-The concert plays with the songs in their original playing order, and the music plays without any interruption.
-The credits are now at the end of the movie.
-Since I've Been Loving You use an alternate edit made for the Led Zeppelin 2003 DVD for the sole reason of being much more in sync then it's original counterpart.
-A random backstage shot inserted in Dazed and Confused is now replaced by real concert footage.
-The Song Remains The Same and Rain Song are entirely re-edited to include more actual performance footage, and less of Robert Plant fantasy sequence.

DELETIONS:
-Backstage dialogues are gone.
-Documentary parts are also gone.
-The robbery sequence is cut. Any allusions to it is gone.
-The band "home movies" introduction is cut, as well as Peter Grant and Richard Cole fantasy sequence. The concert starts right away.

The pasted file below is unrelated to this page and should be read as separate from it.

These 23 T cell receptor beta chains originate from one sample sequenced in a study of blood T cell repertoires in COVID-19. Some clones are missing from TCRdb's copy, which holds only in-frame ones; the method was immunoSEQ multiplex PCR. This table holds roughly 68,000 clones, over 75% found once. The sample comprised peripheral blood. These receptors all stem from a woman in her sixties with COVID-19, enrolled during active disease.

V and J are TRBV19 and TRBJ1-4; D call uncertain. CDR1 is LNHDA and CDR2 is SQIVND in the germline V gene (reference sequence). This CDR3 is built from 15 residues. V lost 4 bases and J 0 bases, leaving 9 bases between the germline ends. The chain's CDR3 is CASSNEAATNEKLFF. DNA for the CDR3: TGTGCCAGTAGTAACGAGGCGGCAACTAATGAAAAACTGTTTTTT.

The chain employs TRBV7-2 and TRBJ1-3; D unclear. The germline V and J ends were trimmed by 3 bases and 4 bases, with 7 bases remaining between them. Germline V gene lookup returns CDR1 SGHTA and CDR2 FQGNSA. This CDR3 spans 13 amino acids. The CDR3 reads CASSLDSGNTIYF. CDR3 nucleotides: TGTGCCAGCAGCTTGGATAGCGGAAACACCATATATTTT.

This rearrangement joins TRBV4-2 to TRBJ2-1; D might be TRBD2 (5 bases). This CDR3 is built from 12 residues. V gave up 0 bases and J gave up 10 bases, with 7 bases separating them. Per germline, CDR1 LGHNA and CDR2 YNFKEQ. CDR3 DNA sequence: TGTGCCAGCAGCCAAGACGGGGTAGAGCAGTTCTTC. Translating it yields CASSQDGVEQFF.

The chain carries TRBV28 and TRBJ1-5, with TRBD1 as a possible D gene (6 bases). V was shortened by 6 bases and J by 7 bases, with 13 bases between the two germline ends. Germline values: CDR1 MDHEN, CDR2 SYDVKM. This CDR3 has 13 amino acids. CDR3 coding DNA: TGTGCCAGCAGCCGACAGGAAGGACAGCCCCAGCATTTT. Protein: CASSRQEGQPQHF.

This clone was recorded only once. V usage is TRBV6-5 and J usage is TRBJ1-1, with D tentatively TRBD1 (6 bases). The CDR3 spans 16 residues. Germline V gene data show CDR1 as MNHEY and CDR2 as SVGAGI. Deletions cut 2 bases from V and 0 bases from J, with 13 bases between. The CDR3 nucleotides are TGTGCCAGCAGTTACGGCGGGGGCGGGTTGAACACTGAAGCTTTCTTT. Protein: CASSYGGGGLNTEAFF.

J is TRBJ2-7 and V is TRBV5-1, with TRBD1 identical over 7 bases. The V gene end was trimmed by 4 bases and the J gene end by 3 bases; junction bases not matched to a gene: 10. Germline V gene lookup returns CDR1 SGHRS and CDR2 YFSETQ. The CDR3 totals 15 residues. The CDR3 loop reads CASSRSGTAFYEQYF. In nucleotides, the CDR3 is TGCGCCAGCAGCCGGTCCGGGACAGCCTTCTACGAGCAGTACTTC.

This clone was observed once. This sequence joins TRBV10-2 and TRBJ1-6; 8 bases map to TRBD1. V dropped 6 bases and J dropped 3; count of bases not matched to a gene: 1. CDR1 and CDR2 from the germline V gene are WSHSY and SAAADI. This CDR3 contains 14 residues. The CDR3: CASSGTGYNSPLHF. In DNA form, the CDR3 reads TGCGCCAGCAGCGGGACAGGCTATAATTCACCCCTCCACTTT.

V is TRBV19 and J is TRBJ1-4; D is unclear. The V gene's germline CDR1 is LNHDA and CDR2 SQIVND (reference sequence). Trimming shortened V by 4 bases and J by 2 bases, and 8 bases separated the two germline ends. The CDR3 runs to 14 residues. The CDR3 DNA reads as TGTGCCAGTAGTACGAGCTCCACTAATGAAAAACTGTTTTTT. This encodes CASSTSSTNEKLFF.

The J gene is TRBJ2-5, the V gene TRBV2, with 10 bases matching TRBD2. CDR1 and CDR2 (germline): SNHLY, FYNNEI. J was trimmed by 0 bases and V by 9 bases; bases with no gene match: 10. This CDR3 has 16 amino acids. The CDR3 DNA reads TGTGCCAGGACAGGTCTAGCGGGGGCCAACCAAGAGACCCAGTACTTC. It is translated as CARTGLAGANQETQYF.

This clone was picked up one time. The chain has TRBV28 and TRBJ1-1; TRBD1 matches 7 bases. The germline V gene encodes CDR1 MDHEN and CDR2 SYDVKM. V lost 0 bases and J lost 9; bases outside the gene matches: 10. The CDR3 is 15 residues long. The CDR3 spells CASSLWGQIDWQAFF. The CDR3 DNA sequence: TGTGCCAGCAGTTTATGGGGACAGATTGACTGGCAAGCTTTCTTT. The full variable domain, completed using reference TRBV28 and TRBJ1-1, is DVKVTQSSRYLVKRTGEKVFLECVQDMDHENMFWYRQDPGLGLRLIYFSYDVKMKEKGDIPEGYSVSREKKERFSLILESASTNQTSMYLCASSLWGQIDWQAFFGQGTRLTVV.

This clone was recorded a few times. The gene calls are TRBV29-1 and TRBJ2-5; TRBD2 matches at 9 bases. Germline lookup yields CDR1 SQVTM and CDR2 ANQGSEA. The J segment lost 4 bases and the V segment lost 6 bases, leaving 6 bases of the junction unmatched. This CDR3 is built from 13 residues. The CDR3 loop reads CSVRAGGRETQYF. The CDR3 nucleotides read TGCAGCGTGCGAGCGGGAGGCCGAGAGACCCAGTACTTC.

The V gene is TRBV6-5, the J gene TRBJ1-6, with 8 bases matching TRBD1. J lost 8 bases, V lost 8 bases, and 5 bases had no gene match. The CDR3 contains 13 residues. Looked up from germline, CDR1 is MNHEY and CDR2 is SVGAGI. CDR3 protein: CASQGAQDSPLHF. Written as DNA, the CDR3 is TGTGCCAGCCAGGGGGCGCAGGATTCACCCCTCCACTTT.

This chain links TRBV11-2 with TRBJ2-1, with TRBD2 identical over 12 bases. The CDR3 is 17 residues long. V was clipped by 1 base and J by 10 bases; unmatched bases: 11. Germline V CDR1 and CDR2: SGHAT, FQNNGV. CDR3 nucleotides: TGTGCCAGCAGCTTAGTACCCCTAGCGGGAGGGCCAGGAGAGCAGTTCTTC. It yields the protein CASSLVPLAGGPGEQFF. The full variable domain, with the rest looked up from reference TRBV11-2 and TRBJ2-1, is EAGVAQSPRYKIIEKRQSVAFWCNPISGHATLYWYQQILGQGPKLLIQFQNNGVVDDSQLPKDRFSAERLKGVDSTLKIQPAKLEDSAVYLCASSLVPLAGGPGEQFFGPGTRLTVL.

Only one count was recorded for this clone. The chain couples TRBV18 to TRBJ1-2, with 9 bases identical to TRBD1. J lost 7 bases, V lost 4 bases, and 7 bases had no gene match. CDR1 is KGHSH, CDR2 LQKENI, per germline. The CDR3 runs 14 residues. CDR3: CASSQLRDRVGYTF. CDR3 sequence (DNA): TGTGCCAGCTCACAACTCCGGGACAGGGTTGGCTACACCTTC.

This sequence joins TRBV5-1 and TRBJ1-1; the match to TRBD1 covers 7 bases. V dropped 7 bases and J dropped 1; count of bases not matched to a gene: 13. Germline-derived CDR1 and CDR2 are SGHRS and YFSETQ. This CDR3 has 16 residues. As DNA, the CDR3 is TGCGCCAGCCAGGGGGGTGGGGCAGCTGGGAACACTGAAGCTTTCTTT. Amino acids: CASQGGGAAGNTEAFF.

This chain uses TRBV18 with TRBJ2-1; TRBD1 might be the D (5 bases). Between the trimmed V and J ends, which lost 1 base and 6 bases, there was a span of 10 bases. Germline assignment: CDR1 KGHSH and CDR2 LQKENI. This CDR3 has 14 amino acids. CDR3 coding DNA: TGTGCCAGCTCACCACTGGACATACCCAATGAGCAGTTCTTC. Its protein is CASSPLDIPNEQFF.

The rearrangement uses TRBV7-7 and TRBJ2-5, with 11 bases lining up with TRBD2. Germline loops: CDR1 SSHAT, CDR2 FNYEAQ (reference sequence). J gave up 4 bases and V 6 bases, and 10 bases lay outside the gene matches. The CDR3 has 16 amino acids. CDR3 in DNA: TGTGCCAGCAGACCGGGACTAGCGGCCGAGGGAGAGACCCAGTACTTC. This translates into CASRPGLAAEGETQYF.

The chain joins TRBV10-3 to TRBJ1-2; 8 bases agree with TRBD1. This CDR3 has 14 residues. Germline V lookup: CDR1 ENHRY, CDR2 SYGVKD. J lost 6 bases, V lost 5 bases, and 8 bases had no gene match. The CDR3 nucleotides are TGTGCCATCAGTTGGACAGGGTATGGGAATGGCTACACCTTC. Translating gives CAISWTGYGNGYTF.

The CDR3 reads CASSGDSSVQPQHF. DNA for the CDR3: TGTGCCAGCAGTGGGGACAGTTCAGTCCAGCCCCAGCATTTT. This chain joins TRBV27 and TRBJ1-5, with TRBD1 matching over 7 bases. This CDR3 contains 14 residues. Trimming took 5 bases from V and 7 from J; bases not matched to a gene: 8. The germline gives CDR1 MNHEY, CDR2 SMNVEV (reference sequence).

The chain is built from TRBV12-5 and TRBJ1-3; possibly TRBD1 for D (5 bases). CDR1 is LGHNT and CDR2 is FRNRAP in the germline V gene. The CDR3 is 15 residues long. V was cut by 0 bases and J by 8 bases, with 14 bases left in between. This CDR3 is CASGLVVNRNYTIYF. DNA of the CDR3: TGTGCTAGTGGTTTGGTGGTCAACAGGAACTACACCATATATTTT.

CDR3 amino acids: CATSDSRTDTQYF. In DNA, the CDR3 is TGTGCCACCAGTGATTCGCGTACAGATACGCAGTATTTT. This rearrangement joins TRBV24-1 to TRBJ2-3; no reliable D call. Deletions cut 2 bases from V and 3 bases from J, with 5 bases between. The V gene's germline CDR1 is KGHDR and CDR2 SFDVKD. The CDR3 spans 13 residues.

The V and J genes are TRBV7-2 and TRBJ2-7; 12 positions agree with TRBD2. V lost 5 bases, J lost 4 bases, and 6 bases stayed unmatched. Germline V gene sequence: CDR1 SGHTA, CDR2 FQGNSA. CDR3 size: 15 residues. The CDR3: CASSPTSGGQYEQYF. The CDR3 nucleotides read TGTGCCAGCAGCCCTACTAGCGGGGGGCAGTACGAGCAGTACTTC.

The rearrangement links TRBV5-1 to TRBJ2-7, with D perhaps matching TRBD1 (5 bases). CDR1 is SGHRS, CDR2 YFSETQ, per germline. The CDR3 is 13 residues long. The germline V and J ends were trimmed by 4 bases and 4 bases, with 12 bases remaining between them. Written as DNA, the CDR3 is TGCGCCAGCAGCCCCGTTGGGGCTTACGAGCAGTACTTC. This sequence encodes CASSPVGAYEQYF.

Edited by nigelss

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I think I ought to try and find a copy of ''in for a quick garden'  can you tell me if it has the full no quarter guitar solo as on the soundtrack or is it the same as in the original film? thanks

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According to my copies of the DVDs (a 1999 DVD of the film and the 2007 Collector's Edition), the copyright in the film is owned by Swan Song whereas the copyright in the bonus materials (deleted scenes, omitted songs, etc.) is owned by Warner Bros.  This suggests that Page et al. own and control only the original film and probably only the soundtrack to that original film and that Warner owns whatever was left over and not used in the film.  

My original vinyl (purchased new many many years ago) of the "soundtrack" says the copyright was owned by WEA Records. Ltd.   Assuming WEA is basically Page et al., this is consistent with ownership of the film and the soundtrack to that film by Page et al.

My copy of the 2007 CD remaster of the audio "soundtrack" album indicates copyright ownership by both Atlantic Recording Corp. (identified as a Warner Music Group company) and an entity called "Mythgem, Ltd."  Because there are extra tracks on this edition (e.g., OTHAFA, MMH, etc.) the copyright ownership information here is consistent with ownership of the film and the soundtrack to that film by Page et al. (assuming Mythgem is basically Page et al.) and ownership of the left-overs and unused stuff by Warner.